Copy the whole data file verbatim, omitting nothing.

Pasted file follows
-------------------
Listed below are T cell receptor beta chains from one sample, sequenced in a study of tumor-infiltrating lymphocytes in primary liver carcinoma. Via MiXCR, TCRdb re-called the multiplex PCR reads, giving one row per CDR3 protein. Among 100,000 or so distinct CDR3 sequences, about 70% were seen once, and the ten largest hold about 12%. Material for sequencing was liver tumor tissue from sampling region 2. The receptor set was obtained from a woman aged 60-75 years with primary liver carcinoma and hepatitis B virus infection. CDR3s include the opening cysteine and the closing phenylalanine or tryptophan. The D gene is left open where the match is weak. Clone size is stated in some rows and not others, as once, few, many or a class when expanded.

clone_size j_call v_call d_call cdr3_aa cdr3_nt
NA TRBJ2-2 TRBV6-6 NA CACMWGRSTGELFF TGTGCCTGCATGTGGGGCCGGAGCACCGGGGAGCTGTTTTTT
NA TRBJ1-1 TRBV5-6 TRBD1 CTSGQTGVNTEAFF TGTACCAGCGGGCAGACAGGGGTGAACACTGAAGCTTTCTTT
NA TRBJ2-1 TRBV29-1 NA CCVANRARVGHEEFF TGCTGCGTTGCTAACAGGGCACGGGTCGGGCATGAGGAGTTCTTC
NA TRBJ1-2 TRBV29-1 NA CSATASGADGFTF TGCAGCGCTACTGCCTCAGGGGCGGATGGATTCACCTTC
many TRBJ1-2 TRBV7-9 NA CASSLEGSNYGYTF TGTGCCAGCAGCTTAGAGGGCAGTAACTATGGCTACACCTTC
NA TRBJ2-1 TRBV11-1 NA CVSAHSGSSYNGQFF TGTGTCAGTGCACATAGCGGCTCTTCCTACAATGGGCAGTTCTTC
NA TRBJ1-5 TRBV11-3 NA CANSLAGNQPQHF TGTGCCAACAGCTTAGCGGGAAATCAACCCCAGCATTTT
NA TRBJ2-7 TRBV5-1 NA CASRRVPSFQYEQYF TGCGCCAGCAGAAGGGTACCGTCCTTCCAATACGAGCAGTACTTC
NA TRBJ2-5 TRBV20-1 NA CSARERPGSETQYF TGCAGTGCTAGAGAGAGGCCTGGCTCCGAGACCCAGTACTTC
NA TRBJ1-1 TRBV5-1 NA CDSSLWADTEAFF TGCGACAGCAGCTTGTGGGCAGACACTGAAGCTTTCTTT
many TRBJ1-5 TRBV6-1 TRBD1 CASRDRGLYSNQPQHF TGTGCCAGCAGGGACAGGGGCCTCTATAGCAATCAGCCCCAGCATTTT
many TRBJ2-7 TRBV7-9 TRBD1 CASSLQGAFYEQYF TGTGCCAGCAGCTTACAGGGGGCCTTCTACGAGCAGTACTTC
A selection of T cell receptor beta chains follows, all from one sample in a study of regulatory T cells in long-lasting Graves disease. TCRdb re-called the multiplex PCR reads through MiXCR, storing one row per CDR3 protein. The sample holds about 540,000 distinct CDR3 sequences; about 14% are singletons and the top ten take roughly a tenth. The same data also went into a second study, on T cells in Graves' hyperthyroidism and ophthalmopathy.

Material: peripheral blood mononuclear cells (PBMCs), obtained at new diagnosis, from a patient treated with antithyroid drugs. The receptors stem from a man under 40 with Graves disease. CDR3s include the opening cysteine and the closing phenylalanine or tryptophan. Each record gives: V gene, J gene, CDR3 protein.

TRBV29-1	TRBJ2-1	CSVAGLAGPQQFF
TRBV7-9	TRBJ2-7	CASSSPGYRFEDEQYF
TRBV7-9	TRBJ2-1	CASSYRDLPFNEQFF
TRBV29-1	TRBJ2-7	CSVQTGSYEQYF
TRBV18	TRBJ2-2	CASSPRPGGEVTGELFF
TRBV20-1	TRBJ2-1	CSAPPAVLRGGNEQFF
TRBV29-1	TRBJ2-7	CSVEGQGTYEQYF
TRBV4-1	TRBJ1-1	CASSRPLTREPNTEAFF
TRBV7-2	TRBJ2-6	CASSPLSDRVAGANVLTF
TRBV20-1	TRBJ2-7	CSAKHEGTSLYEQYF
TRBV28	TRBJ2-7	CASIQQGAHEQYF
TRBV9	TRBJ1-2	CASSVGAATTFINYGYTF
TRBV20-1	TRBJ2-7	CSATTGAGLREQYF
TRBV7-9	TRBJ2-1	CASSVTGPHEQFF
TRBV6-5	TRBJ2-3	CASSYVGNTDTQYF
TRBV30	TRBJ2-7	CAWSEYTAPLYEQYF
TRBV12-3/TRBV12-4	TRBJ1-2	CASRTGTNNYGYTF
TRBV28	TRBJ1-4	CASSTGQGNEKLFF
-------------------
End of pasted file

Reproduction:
Listed below are T cell receptor beta chains from one sample, sequenced in a study of tumor-infiltrating lymphocytes in primary liver carcinoma. Via MiXCR, TCRdb re-called the multiplex PCR reads, giving one row per CDR3 protein. Among 100,000 or so distinct CDR3 sequences, about 70% were seen once, and the ten largest hold about 12%. Material for sequencing was liver tumor tissue from sampling region 2. The receptor set was obtained from a woman aged 60-75 years with primary liver carcinoma and hepatitis B virus infection. CDR3s include the opening cysteine and the closing phenylalanine or tryptophan. The D gene is left open where the match is weak. Clone size is stated in some rows and not others, as once, few, many or a class when expanded.

clone_size j_call v_call d_call cdr3_aa cdr3_nt
NA TRBJ2-2 TRBV6-6 NA CACMWGRSTGELFF TGTGCCTGCATGTGGGGCCGGAGCACCGGGGAGCTGTTTTTT
NA TRBJ1-1 TRBV5-6 TRBD1 CTSGQTGVNTEAFF TGTACCAGCGGGCAGACAGGGGTGAACACTGAAGCTTTCTTT
NA TRBJ2-1 TRBV29-1 NA CCVANRARVGHEEFF TGCTGCGTTGCTAACAGGGCACGGGTCGGGCATGAGGAGTTCTTC
NA TRBJ1-2 TRBV29-1 NA CSATASGADGFTF TGCAGCGCTACTGCCTCAGGGGCGGATGGATTCACCTTC
many TRBJ1-2 TRBV7-9 NA CASSLEGSNYGYTF TGTGCCAGCAGCTTAGAGGGCAGTAACTATGGCTACACCTTC
NA TRBJ2-1 TRBV11-1 NA CVSAHSGSSYNGQFF TGTGTCAGTGCACATAGCGGCTCTTCCTACAATGGGCAGTTCTTC
NA TRBJ1-5 TRBV11-3 NA CANSLAGNQPQHF TGTGCCAACAGCTTAGCGGGAAATCAACCCCAGCATTTT
NA TRBJ2-7 TRBV5-1 NA CASRRVPSFQYEQYF TGCGCCAGCAGAAGGGTACCGTCCTTCCAATACGAGCAGTACTTC
NA TRBJ2-5 TRBV20-1 NA CSARERPGSETQYF TGCAGTGCTAGAGAGAGGCCTGGCTCCGAGACCCAGTACTTC
NA TRBJ1-1 TRBV5-1 NA CDSSLWADTEAFF TGCGACAGCAGCTTGTGGGCAGACACTGAAGCTTTCTTT
many TRBJ1-5 TRBV6-1 TRBD1 CASRDRGLYSNQPQHF TGTGCCAGCAGGGACAGGGGCCTCTATAGCAATCAGCCCCAGCATTTT
many TRBJ2-7 TRBV7-9 TRBD1 CASSLQGAFYEQYF TGTGCCAGCAGCTTACAGGGGGCCTTCTACGAGCAGTACTTC
A selection of T cell receptor beta chains follows, all from one sample in a study of regulatory T cells in long-lasting Graves disease. TCRdb re-called the multiplex PCR reads through MiXCR, storing one row per CDR3 protein. The sample holds about 540,000 distinct CDR3 sequences; about 14% are singletons and the top ten take roughly a tenth. The same data also went into a second study, on T cells in Graves' hyperthyroidism and ophthalmopathy.

Material: peripheral blood mononuclear cells (PBMCs), obtained at new diagnosis, from a patient treated with antithyroid drugs. The receptors stem from a man under 40 with Graves disease. CDR3s include the opening cysteine and the closing phenylalanine or tryptophan. Each record gives: V gene, J gene, CDR3 protein.

TRBV29-1	TRBJ2-1	CSVAGLAGPQQFF
TRBV7-9	TRBJ2-7	CASSSPGYRFEDEQYF
TRBV7-9	TRBJ2-1	CASSYRDLPFNEQFF
TRBV29-1	TRBJ2-7	CSVQTGSYEQYF
TRBV18	TRBJ2-2	CASSPRPGGEVTGELFF
TRBV20-1	TRBJ2-1	CSAPPAVLRGGNEQFF
TRBV29-1	TRBJ2-7	CSVEGQGTYEQYF
TRBV4-1	TRBJ1-1	CASSRPLTREPNTEAFF
TRBV7-2	TRBJ2-6	CASSPLSDRVAGANVLTF
TRBV20-1	TRBJ2-7	CSAKHEGTSLYEQYF
TRBV28	TRBJ2-7	CASIQQGAHEQYF
TRBV9	TRBJ1-2	CASSVGAATTFINYGYTF
TRBV20-1	TRBJ2-7	CSATTGAGLREQYF
TRBV7-9	TRBJ2-1	CASSVTGPHEQFF
TRBV6-5	TRBJ2-3	CASSYVGNTDTQYF
TRBV30	TRBJ2-7	CAWSEYTAPLYEQYF
TRBV12-3/TRBV12-4	TRBJ1-2	CASRTGTNNYGYTF
TRBV28	TRBJ1-4	CASSTGQGNEKLFF